Sunday, April 20, 2014 London

Edward R. Murrow
 I heard Charles Kuralt explaining to someone one time why he spoke the way he did...with such precise articulation.  He said it was from a lot of years of imitating his hero, Edward R. Murrow.

Yep, all of us kids who dreamed of "being on the radio" someday, did our damnest to imitate Mr. Murrow. Even a well known young reporter named Walter Cronkite came under the influence of the Murrow style of speaking.

And Why not? Murrow was hands down the most successful newscaster in radio history.  The Murrow voice and style of speaking was what every program director in America wanted for his station in the 40's and 50's.  That's why Charles Crutchfield, General Manager of WBT in Charlotte didn't hire David Brinkley in the early 50s. He didn't have that "radio voice." 

Philco Transitone 1939
Down here in the Bat Cave just waiting for that evil "WE HAUL JUNK" truck is the very radio over
which I listened to Ed Murrow's broadcasts.  I was only about 6 years old when he began his war time reports, but the memory of his words, "This is London...." still bring chills up my spine.

My Daddy bought this little Philco table model at Stanley's Drug Store in 1939 and paid $9 for it.
It still works.

But, as the late night TV pitchman says, "...there's more!"

Altec 670B mic
Next to the little Philco, is the microphone Ed Murrow used for many of his broadcasts heard over my radio!

Ed Bliss and Lee Shephard
It's kind of a long story, but basically, in 1958 Ed Bliss, Murrow's writer (Bliss wrote the "hard news" part of the evening  radio newscast, but Murrow wrote the "commentary.") and the other CBS executives weren't pleased with the sound of the microphone the Washington studio (CBS/WTOP) was using, so they contracted with an engineer named Lamar Allison, a friend of mine, who owned a top of the line recording studio to rent his newest and most expensive mic whenever Murrow broadcast his show from Washington. I did a number of recordings at Lamar's studio and offered to buy that particular mic every time I got together with Lamar, but he wouldn't part with it.  However, many years later, as his health was failing, he instructed his brother to give me the microphone.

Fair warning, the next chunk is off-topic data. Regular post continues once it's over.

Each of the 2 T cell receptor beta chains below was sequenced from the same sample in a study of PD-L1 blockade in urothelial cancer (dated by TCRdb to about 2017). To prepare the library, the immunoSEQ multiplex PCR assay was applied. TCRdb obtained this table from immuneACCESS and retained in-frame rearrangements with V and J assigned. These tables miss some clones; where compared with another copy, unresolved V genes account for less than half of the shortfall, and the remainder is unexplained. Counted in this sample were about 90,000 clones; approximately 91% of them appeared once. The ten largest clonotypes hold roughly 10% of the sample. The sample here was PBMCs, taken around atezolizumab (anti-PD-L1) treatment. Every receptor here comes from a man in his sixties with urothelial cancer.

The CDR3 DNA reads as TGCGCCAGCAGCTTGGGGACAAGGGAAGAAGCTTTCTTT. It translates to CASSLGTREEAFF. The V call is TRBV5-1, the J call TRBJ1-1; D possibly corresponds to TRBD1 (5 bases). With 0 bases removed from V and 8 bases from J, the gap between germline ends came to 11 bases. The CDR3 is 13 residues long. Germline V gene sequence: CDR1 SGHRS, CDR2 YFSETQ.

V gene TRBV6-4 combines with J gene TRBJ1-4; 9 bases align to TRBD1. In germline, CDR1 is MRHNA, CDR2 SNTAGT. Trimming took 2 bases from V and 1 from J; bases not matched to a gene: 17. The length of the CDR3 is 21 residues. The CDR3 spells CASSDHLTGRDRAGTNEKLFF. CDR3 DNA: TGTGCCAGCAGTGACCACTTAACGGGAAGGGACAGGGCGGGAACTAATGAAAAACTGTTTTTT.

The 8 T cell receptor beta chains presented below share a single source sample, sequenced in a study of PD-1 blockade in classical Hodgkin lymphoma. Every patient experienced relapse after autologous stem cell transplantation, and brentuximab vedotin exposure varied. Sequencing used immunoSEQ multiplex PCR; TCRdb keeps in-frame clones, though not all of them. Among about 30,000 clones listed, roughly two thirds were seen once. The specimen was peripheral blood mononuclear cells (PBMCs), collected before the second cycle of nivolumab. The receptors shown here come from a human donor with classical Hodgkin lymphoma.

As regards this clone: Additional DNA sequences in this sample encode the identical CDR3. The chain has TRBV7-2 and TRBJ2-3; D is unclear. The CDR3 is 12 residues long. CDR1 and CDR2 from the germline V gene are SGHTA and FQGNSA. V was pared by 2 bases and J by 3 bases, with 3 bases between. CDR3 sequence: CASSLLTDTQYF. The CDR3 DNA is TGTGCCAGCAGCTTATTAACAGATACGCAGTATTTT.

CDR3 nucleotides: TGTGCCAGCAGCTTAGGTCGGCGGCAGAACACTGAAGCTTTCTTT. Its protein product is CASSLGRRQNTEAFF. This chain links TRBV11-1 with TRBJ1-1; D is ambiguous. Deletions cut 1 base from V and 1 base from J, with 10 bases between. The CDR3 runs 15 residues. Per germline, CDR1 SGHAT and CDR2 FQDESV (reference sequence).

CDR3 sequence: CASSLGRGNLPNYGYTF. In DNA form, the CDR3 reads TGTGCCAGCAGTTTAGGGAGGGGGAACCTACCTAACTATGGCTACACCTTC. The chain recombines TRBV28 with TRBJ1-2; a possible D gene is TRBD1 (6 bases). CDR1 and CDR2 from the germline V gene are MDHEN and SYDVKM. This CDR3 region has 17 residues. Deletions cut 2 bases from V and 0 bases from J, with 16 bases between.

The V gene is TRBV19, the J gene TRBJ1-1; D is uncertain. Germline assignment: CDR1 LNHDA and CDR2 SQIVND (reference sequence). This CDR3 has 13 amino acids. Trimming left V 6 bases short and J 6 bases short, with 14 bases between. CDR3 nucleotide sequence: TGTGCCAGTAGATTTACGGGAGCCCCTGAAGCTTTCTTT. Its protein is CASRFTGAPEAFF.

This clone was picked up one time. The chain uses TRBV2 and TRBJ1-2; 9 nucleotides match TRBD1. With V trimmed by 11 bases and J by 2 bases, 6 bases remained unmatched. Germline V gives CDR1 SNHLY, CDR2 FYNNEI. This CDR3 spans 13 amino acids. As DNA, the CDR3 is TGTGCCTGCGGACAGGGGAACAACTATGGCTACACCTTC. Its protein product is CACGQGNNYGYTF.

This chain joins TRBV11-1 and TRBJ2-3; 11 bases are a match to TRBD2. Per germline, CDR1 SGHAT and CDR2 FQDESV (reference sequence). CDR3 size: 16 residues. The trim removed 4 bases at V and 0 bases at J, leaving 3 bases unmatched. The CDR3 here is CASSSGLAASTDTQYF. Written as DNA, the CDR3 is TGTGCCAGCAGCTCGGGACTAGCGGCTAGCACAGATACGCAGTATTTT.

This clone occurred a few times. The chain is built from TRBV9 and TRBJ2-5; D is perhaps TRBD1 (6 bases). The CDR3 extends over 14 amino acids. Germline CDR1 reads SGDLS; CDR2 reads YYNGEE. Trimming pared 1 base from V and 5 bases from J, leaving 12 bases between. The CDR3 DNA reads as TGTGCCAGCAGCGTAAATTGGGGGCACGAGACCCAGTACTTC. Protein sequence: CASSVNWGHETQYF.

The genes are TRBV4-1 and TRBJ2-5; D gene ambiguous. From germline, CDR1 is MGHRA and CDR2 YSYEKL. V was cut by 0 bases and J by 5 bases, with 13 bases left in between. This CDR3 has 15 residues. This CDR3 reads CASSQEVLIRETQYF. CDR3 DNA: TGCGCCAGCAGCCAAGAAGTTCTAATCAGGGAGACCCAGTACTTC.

Rest in Peace, Lamar.

By the way, you all have seen Ed Bliss, except you didn't know it.  He was the bald headed guy who
from time to time walked onto the CBS EVENING NEWS set with Walter Cronkite to hand him late breaking news updates and bulletins. He became almost as recognizable as Cronkite, except no one knew who he was.  After Murrow retired, Bliss became Cronkite's writer.

I've read that during WW2, one of, if not THE most prized possession of the American GI was his Zippo cigarette lighter. I believe it. Everybody smoked back then. But it's hard to imagine anyone being more addicted to cigarettes than Murrow.  Ed Bliss told me that the great man's
Murrow leaving White House for last time
response when anyone brought up the subject of a possible relationship of cancer and smoking was, "By the time I get cancer from these things, they will have found a cure for it."

 That's one time he was wrong.

But he wasn't wrong very often:

" During the daily peak viewing periods, television in the main insulates us from the realities of the world in which we live. If this state of affairs continues, we may alter an advertising slogan to read: LOOK NOW, PAY LATER.
For surely we shall pay for using this most powerful instrument of communication to insulate the citizenry from the hard and demanding realities which must be faced if we are to survive. I mean the word survive literally.  

 -Edward R. Murrow

Ed Murrow was 57 years old when he died.